Quizzes / Studio Critiques
Homework / Assignments
Presentation / Jury
Project
4
80
Seminar / Workshop
Oral Exams
Midterm
Final Exam
Total

Weighting of Semester Activities on the Final Grade
5
100
Weighting of End-of-Semester Activities on the Final Grade
Total

ECTS / WORKLOAD TABLE

Semester Activities Number Duration (Hours) Workload
Theoretical Course Hours
(Including exam week: 16 x total hours)
16
3
48
Laboratory / Application Hours
(Including exam week: 16 x total hours)
16
Study Hours Out of Class
12
3
Field Work
Quizzes / Studio Critiques
Homework / Assignments
Presentation / Jury
Project
4
14
Seminar / Workshop
Oral Exam
Midterms
Final Exam
    Total
140

 

COURSE LEARNING OUTCOMES AND PROGRAM QUALIFICATIONS RELATIONSHIP

#
Program Competencies/Outcomes
* Contribution Level
1
2
3
4
5
1

To have adequate knowledge in Mathematics, Science, Computer Science and Software Engineering; to be able to use theoretical and applied information in these areas on complex engineering problems.

2

To be able to identify, define, formulate, and solve complex Software Engineering problems; to be able to select and apply proper analysis and modeling methods for this purpose.

3

To be able to design, implement, verify, validate, document, measure and maintain a complex software system, process, or product under realistic constraints and conditions, in such a way as to meet the requirements; ability to apply modern methods for this purpose.

4

To be able to devise, select, and use modern techniques and tools needed for analysis and solution of complex problems in software engineering applications; to be able to use information technologies effectively.

5

To be able to design and conduct experiments, gather data, analyze and interpret results for investigating complex Software Engineering problems.

6

To be able to work effectively in Software Engineering disciplinary and multi-disciplinary teams; to be able to work individually.

7

To be able to communicate effectively in Turkish, both orally and in writing; to be able to author and comprehend written reports, to be able to prepare design and implementation reports, to be able to present effectively, to be able to give and receive clear and comprehensible instructions.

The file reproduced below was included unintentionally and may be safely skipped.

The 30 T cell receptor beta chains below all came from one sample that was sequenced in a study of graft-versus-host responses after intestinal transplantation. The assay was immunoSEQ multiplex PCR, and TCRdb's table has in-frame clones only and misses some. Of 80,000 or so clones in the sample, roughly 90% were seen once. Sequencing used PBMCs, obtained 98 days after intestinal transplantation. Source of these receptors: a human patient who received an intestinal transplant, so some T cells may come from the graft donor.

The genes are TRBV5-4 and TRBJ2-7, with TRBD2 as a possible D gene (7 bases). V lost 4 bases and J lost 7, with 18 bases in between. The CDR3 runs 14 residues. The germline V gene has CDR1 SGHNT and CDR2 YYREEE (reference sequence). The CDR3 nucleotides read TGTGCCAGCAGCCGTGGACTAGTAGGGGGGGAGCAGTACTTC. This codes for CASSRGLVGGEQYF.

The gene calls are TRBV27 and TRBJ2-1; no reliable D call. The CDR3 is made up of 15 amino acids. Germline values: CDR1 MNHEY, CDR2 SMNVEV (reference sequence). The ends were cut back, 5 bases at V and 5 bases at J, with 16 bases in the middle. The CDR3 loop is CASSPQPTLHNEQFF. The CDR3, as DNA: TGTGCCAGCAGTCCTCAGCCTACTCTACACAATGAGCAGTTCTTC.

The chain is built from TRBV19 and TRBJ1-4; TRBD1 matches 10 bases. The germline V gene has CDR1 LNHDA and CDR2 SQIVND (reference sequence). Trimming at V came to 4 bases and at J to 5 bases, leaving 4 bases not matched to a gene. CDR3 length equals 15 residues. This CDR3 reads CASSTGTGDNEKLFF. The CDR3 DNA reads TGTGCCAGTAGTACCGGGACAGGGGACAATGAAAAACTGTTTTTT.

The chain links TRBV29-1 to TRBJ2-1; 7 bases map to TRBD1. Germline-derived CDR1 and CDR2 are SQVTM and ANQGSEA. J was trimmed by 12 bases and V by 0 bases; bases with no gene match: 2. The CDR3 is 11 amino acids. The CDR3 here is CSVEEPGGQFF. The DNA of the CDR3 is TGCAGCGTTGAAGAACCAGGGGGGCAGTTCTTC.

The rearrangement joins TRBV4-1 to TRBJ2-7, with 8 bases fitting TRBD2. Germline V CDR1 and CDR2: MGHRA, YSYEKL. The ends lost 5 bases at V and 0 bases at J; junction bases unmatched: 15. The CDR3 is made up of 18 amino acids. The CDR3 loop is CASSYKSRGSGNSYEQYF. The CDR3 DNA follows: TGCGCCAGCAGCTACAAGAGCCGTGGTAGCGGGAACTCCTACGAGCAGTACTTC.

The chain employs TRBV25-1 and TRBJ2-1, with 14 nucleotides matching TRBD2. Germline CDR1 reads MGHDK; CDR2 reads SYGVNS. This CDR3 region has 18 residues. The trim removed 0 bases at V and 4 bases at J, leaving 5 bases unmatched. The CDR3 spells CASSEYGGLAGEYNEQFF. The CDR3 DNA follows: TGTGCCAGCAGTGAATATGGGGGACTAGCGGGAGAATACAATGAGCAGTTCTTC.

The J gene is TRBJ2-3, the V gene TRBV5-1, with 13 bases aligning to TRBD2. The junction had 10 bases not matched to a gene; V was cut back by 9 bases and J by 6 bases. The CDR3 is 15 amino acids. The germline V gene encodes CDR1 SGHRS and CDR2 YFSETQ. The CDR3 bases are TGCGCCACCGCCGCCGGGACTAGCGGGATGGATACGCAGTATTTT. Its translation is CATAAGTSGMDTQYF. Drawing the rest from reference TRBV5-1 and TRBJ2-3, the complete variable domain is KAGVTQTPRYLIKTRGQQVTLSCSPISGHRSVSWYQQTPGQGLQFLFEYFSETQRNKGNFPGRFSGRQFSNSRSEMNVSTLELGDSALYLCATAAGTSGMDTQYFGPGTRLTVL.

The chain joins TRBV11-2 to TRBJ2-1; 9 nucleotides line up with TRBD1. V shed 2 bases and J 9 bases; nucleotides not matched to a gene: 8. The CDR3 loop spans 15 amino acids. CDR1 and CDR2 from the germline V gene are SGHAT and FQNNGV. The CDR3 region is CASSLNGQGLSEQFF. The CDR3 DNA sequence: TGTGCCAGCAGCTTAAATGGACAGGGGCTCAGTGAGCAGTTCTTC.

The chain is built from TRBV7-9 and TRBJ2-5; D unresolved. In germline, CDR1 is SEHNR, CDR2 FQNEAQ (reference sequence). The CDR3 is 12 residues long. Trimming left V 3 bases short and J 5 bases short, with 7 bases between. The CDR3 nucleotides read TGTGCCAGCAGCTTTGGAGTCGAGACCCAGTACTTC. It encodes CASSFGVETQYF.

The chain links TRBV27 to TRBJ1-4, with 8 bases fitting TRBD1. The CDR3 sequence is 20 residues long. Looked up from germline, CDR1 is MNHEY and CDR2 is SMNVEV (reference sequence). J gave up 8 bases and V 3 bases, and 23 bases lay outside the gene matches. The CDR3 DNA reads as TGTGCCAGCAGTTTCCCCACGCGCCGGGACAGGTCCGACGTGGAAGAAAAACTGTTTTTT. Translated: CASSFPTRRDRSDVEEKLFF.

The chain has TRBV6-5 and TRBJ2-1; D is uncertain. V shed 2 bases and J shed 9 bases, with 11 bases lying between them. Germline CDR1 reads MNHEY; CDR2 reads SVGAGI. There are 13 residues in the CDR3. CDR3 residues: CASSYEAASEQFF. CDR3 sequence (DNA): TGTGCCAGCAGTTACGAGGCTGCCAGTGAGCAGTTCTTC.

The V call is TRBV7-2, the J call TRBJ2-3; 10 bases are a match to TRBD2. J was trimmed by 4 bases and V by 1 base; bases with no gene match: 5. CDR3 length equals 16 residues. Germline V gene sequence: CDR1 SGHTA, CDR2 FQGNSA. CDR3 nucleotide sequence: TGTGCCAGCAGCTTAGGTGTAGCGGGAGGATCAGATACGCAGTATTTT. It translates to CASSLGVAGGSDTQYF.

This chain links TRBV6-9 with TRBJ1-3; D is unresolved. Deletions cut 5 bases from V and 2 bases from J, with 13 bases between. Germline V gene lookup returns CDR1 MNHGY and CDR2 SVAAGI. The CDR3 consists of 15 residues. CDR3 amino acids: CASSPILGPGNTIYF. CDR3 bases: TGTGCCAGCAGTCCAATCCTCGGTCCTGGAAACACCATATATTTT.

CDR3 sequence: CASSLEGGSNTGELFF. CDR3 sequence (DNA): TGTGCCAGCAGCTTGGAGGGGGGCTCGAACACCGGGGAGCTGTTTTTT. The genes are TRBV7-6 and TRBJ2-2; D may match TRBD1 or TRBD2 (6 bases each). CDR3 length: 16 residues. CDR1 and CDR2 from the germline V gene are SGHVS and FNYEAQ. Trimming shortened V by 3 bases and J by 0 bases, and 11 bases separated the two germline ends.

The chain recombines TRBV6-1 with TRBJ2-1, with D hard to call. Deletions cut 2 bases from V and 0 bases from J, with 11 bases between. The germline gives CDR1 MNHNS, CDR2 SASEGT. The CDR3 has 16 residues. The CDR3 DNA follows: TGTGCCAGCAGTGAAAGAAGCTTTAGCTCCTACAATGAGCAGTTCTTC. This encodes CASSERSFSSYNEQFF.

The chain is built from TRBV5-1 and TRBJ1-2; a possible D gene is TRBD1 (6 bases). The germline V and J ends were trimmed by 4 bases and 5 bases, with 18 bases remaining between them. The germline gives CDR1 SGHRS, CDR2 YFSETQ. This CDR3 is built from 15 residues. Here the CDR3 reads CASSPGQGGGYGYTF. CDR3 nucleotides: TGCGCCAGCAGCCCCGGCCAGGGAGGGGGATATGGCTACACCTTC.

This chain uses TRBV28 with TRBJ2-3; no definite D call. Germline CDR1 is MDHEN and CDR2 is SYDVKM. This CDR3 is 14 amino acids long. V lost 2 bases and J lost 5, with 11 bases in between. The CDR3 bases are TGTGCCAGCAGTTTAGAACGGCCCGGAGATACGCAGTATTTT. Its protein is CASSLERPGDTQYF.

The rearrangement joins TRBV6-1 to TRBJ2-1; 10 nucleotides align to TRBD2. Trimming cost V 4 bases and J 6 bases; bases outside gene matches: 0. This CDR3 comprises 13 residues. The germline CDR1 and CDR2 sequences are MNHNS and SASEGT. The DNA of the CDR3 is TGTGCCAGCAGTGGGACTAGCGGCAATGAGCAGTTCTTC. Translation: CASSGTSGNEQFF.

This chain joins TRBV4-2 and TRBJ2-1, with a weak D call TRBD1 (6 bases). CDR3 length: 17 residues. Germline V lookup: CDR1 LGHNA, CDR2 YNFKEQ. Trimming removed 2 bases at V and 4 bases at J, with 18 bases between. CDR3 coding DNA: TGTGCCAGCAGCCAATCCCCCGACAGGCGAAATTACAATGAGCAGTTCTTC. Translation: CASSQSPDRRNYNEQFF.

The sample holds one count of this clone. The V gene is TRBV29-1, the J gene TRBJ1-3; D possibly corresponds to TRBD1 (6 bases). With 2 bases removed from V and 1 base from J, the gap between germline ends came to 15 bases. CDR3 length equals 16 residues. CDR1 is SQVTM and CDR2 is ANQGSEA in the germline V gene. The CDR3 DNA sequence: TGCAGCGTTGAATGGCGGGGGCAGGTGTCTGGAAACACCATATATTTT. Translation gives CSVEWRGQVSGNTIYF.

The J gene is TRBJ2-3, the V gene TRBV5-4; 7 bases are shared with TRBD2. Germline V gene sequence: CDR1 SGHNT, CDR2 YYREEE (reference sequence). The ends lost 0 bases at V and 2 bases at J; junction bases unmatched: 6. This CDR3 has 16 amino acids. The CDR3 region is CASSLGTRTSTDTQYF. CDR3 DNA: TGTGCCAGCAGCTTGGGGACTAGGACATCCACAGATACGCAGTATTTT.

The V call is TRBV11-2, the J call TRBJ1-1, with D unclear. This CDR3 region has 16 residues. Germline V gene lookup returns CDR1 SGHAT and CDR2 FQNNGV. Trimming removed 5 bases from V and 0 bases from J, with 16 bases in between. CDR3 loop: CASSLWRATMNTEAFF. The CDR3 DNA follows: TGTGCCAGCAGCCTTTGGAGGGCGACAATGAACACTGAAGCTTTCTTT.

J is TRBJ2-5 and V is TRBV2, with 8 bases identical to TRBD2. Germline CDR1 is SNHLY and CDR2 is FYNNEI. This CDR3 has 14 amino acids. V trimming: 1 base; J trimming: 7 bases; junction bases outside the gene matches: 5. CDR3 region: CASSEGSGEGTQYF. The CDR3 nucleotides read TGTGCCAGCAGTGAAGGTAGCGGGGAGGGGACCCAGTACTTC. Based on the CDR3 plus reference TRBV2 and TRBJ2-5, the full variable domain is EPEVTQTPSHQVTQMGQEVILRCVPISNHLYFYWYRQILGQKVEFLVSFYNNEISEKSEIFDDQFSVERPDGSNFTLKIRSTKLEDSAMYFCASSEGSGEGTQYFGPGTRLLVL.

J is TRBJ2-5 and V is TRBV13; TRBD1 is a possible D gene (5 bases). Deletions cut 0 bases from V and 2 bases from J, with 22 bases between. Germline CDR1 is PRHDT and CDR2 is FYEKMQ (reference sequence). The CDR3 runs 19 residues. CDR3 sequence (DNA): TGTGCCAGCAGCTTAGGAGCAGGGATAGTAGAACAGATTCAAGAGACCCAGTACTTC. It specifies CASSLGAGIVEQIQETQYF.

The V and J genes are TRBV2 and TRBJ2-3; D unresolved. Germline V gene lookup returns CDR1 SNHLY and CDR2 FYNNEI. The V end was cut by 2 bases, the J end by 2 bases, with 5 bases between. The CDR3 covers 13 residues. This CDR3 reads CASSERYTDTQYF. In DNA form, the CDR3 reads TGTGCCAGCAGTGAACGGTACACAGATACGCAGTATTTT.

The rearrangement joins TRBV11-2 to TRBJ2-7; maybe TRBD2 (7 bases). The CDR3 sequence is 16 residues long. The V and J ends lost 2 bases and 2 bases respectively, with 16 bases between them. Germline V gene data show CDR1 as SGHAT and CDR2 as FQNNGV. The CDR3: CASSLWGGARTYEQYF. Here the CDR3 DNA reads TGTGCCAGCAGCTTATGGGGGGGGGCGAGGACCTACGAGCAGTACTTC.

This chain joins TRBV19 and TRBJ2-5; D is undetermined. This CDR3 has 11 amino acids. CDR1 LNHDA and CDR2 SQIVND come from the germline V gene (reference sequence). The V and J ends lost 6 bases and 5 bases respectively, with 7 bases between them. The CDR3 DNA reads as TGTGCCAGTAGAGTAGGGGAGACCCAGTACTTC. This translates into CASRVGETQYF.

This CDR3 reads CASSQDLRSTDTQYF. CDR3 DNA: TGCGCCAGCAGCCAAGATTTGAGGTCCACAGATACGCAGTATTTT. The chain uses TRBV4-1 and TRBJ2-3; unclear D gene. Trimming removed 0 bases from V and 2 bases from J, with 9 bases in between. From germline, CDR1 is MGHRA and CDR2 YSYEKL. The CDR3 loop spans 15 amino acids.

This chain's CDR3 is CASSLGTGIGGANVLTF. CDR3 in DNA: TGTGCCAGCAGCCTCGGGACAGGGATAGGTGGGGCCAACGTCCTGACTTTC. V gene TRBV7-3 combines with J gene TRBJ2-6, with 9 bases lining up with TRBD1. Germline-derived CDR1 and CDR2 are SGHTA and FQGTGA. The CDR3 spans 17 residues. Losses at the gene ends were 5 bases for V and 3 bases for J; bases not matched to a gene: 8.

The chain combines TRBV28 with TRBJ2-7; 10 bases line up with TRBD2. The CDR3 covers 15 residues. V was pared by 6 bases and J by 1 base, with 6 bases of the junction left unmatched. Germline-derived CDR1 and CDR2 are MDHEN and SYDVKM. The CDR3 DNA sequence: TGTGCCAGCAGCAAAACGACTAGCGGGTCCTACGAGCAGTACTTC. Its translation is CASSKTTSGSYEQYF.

8

To have knowledge about global and social impact of engineering practices and software applications on health, environment, and safety; to have knowledge about contemporary issues as they pertain to engineering; to be aware of the legal ramifications of Engineering and Software Engineering solutions.

9

To be aware of ethical behavior, professional and ethical responsibility; to have knowledge about standards utilized in engineering applications.

10

To have knowledge about industrial practices such as project management, risk management, and change management; to have awareness of entrepreneurship and innovation; to have knowledge about sustainable development.

11

To be able to collect data in the area of Software Engineering, and to be able to communicate with colleagues in a foreign language.

12

To be able to speak a second foreign language at a medium level of fluency efficiently.

13

To recognize the need for lifelong learning; to be able to access information, to be able to stay current with developments in science and technology; to be able to relate the knowledge accumulated throughout the human history to Software Engineering.

*1 Lowest, 2 Low, 3 Average, 4 High, 5 Highest